Since 2000, genetically-modified potatoes, papayas and soybean oil have all adorned the shelves of this city's supermarkets. But most of the shoppers reaching for them have had little or no idea they were consuming genetically-modified (GM) foods.
Unlike in India, where Bt brinjal has ignited stormy debate, the spread of GM foods in China has taken place away from the gaze of the public. But now, as China mulls giving the green light to GM rice — the staple food crop — there is growing public concern about how the safety and choice of consumers may be affected.
GM rice will likely find its way to Chinese dinner-tables by 2013, according to Huang Dafang, Director of the Biotechnology Research Institute of the Chinese Academy of Agricultural Sciences, and a leading agricultural scientist here.
In November, the Chinese Government granted safety certificates for the domestic production of two varieties of GM rice and one variety of GM maize. Mr. Huang said on Wednesday said it would take “at least three years to achieve commercialisation”, but he was “confident” approval would be granted.
The government hopes disease-resistant crops will help address growing food shortages, with China increasingly relying on food imports to feed its 1.3 billion population. Chinese scientists say GM rice and maize are as safe as non-GM varieties, and would expand production.
GM maize and soybean are already widely consumed in China, as they are in the United States.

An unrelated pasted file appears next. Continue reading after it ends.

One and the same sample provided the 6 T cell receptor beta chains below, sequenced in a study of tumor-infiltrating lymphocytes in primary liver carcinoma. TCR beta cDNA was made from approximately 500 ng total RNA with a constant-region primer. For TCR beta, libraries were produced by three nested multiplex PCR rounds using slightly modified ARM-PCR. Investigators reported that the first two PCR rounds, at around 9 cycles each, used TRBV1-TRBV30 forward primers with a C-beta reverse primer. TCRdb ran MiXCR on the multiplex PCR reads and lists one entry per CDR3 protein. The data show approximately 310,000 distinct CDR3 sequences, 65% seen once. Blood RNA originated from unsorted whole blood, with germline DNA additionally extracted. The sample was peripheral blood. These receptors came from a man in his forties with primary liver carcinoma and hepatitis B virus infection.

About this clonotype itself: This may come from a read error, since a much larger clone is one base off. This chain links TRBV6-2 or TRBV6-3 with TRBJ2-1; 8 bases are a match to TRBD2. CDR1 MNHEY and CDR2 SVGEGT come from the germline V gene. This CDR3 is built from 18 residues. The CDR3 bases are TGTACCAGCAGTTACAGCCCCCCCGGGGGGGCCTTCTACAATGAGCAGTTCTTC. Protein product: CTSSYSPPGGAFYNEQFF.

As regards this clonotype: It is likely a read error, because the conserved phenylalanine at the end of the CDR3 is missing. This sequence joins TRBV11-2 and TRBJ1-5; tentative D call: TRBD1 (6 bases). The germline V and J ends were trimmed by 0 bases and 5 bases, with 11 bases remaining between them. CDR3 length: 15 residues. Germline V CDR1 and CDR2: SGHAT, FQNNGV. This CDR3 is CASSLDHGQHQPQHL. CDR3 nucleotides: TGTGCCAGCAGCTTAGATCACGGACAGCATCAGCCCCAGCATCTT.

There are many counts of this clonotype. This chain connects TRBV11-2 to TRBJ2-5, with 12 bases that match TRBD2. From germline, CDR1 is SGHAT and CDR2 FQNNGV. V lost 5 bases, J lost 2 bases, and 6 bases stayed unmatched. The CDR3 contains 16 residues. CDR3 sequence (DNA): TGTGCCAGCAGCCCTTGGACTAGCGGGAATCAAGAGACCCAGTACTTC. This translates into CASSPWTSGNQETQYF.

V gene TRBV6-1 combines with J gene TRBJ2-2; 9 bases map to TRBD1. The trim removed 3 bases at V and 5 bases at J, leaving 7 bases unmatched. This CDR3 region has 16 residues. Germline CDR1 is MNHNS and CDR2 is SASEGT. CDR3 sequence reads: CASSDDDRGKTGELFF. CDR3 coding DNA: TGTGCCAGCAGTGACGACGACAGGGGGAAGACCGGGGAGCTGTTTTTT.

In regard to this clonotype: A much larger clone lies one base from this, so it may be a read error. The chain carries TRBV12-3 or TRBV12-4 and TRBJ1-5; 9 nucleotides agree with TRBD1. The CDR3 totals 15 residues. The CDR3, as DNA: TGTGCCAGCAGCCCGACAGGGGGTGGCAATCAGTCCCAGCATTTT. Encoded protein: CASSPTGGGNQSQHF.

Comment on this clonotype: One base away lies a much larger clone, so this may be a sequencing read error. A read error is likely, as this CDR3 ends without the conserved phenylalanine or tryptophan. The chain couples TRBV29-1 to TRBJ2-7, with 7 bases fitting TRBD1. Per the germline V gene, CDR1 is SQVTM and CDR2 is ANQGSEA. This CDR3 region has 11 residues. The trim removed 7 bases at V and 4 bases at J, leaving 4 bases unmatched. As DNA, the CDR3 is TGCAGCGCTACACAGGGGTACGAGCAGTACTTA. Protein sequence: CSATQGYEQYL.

However, production here is not entirely dependent on private biotechnology companies, such as Monsanto, as is the case in the U.S. — and part of the reason for the opposition to Bt brinjal in India.
The ruling Communist Party's Central Committee last month listed expanding the production of GM foods as one of its policy priorities for the coming year.
In 2008, the government sanctioned $3 billion to develop home-grown GM products. But a first-of-its-kind survey on public perception has found rising concern among the Chinese with rice going the GM way. More than 84 per cent of 50,000 Chinese surveyed by the official People's Daily newspaper said “they would not risk their health” by buying GM foods.
But even Chinese opposed to GM foods have been unknowingly consuming them this past decade, underscoring the difficulties of regulating the consumption in large, often unorganised, retail markets such as China and India.
Under the Ministry of Agriculture's guidelines, all products containing GM ingredients should be labelled when sold. But in practice, this is rarely the case in China.
As in India, most Chinese purchase their vegetables in small, neighbourhood markets, and the government has found it unfeasible to ensure foods are labelled in these retail outlets. GM foods are also available at cheaper prices here, which has helped increase their consumption.
Fang Lifeng, a spokesman for Greenpeace China, said the government should be particularly “prudent” on GM rice in light of these factors. Some scientists have also voiced their concerns given its wide consumption here as a staple food.
“If the world has not reached a consensus on GM food safety, it would be too proactive and risky to commercialise such crops on a largescale,” Zheng Fengtian, vice-dean of the Rural and Agricultural Development Institute at the People's University of China, told State-run Xinhua news agency.
The government, however, has already gone ahead with its plans. Zhang Qifa, a professor at Huazhong Agricultural University, said GM rice crops were already being planted in Hubei and Shandong provinces on a trial basis, and were “expected to be served at Chinese dinner tables within five years”.